How is Technology Being Used to Improve Disaster Management in U.S. Cities?
The rapid development of modern technology has increased access to and reliance on sophisticated communication and real time technology. These technologies, which have become embedded within everyday life, have significant implications for government agencies – particularly within the field of disaster management. How are cities currently using technology in their disaster management? In understanding what cities are using, what are the most important factors in adopting new technology? Can future technology developments help address the needs of emergency managers?
To answer these questions, this thesis draws on the evolution of disaster research, the history of disaster management in the US, literature on emerging uses of social media technology, and interviews from 24 emergency management offices throughout the US. The analysis reveals several conclusions. First, cities are using a variety of communication, data management, and simulation technologies, primarily within the preparedness and response phases of the disaster cycle. Although many cities are operating on web-based platforms and using social media, this use is generally as a one-way broadcasting system rather than as a bi-directional exchange allowing the gathering of crowdsourced information.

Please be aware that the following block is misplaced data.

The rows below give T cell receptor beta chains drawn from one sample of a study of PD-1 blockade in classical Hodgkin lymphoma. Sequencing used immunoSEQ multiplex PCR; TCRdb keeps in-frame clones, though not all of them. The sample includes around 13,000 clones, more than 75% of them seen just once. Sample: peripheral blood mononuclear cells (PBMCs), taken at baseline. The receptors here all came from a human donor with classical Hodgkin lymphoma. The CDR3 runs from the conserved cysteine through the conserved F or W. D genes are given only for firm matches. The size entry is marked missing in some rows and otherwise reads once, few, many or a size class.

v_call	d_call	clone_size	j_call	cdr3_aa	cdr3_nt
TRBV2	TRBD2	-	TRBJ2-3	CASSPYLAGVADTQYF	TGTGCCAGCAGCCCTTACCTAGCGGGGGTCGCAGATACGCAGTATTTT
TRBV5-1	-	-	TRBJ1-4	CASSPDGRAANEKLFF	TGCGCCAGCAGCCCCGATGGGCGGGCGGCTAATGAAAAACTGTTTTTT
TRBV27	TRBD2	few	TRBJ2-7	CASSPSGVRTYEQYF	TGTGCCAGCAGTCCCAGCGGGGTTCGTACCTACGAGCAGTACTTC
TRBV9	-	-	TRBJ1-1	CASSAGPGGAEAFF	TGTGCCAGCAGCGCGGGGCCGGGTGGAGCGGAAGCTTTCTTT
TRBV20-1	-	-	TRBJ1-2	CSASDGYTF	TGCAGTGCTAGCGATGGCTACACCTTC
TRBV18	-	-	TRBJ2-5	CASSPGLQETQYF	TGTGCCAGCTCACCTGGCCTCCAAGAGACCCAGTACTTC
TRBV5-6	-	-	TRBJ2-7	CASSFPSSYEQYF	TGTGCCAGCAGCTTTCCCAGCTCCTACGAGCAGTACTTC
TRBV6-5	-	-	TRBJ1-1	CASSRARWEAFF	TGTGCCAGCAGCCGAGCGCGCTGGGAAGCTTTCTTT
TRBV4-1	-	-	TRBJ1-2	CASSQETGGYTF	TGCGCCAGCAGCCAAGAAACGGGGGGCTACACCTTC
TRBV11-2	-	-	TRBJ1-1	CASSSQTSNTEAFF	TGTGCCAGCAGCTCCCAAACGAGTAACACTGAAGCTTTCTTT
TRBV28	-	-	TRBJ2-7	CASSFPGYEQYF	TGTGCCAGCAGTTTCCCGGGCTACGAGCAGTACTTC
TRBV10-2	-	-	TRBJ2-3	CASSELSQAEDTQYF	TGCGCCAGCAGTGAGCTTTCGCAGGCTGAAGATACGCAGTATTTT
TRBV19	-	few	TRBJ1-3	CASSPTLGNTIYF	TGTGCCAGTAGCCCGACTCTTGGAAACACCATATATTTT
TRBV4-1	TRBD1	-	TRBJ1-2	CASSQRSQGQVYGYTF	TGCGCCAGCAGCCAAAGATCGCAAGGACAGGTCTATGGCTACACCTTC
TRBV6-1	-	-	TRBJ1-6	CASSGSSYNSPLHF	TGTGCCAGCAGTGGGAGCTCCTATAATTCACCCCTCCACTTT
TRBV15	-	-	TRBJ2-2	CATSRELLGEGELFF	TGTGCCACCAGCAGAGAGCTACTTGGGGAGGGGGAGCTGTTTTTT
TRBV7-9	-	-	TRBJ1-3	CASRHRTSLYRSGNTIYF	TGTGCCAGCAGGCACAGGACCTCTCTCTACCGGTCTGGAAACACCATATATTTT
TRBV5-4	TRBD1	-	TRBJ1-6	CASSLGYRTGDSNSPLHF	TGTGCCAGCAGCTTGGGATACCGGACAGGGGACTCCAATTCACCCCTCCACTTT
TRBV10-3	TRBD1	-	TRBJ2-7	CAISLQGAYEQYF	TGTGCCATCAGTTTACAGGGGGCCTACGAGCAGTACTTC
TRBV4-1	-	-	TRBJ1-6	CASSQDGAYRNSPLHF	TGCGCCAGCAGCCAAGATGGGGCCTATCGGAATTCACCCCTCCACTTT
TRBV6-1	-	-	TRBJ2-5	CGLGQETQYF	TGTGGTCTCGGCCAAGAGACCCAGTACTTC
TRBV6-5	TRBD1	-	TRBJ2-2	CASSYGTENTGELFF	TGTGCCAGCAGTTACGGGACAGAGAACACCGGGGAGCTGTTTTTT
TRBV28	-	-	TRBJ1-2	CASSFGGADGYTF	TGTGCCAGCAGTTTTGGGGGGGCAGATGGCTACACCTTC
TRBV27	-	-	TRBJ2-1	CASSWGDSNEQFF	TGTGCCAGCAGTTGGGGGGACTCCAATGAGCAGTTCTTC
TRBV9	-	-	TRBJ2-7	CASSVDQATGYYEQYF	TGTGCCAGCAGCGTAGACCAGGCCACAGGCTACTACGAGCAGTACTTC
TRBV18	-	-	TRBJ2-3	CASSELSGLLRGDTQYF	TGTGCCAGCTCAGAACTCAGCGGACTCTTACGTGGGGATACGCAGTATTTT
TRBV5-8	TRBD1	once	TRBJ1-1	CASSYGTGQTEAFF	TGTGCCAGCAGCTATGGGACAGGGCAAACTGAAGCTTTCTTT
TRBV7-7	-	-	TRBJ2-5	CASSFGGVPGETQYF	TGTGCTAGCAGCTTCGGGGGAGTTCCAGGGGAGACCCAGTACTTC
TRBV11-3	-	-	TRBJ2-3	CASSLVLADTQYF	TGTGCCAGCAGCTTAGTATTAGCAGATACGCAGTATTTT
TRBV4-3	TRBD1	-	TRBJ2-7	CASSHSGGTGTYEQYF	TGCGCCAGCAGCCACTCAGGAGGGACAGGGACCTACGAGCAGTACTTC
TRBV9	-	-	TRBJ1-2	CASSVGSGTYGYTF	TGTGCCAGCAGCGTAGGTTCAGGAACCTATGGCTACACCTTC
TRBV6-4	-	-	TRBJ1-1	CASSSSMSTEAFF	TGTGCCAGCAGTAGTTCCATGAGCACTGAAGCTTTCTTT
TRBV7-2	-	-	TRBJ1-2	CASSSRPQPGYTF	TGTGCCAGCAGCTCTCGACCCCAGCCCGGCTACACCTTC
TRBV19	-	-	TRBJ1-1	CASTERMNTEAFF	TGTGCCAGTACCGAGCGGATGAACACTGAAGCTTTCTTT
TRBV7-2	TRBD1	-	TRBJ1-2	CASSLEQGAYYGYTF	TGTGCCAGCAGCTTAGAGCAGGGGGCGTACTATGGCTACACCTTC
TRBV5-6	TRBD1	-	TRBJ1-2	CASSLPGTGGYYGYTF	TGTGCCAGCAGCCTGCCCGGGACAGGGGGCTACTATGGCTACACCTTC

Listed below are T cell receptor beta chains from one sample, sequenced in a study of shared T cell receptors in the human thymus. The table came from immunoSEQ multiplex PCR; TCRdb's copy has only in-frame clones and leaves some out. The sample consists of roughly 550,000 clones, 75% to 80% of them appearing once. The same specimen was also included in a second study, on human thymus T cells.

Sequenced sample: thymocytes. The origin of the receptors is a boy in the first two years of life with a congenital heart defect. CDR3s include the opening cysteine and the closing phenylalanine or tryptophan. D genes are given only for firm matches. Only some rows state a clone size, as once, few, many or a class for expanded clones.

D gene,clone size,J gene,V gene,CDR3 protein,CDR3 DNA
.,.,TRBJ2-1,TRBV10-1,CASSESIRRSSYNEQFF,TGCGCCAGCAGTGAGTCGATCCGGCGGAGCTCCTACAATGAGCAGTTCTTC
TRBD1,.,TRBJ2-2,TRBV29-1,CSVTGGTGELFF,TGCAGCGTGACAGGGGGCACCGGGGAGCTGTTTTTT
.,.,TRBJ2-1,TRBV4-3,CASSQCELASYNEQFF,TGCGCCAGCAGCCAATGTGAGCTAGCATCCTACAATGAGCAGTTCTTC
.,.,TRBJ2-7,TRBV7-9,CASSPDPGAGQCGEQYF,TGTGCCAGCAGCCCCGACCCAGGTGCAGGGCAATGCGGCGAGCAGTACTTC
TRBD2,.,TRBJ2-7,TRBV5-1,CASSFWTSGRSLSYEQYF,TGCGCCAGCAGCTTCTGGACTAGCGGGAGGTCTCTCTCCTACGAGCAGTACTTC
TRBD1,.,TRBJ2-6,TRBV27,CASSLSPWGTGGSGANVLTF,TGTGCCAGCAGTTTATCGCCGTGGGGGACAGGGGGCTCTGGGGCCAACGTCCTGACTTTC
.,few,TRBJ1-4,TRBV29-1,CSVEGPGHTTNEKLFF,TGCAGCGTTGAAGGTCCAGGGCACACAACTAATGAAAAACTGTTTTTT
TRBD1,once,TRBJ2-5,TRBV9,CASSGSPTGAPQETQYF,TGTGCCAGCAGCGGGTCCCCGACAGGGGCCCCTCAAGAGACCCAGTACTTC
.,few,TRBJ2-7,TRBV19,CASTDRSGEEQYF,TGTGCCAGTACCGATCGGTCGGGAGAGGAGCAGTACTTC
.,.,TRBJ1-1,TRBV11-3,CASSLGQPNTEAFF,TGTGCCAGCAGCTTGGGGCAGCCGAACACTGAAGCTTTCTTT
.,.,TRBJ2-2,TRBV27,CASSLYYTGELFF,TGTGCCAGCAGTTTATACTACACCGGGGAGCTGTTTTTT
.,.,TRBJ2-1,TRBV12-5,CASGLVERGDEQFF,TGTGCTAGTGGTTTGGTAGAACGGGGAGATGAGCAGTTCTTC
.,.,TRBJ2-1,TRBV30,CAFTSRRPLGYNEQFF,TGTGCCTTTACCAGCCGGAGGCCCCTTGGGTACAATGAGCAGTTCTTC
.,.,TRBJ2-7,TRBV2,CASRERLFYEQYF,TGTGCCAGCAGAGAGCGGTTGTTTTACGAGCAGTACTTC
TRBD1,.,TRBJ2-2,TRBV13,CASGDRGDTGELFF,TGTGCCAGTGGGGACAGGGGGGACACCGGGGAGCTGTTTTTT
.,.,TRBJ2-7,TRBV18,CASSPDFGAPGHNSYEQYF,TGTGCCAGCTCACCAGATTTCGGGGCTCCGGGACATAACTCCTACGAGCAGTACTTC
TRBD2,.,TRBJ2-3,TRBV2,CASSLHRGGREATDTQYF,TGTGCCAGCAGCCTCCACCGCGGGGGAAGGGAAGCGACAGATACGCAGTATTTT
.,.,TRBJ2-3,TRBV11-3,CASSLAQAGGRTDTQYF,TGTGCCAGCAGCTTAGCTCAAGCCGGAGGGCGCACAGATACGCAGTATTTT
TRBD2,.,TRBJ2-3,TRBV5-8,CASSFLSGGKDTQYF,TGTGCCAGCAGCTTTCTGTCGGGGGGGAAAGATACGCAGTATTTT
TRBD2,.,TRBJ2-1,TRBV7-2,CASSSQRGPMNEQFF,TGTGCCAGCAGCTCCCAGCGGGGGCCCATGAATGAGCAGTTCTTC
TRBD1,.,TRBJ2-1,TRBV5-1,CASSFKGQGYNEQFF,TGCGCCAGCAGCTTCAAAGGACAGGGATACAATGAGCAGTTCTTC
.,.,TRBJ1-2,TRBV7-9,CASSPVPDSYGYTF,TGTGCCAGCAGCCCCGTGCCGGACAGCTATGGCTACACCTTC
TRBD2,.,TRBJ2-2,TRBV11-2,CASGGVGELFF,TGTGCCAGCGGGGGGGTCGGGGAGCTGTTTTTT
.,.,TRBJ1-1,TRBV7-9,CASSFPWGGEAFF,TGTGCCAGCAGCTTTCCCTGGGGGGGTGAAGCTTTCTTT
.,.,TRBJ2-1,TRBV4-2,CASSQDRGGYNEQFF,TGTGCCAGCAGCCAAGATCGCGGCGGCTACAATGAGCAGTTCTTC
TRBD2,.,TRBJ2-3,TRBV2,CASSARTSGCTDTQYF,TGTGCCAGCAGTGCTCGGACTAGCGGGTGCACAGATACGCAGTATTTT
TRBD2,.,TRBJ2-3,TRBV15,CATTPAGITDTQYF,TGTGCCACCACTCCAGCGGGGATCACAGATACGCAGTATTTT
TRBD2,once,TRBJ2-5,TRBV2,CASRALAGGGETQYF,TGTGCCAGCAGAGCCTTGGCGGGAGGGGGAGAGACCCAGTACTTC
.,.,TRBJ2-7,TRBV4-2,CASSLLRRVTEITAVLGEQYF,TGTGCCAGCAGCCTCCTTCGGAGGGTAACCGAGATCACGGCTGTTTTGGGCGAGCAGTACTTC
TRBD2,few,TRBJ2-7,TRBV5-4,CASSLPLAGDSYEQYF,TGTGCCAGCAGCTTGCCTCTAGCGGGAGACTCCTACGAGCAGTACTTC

Cities are also facing a variety of challenges for adopting new technology, including funding, political support, and legal constraints. When combined with general interoperability challenges, shifting government-public relations and increasingly mobile populations, it is clear that future technology developments and legislation must work to address these issues. Through the use of open standards and strengthened data integration, cities may be able to both focus on and better leverage both existing and new forms of communication to build the level of trust needed to both reduce vulnerability and increase resilience.
You can learn more about this topic by reading the full thesis,“Evolving Technologies for Disaster Management in U.S. Cities,” written by Vanessa Ng.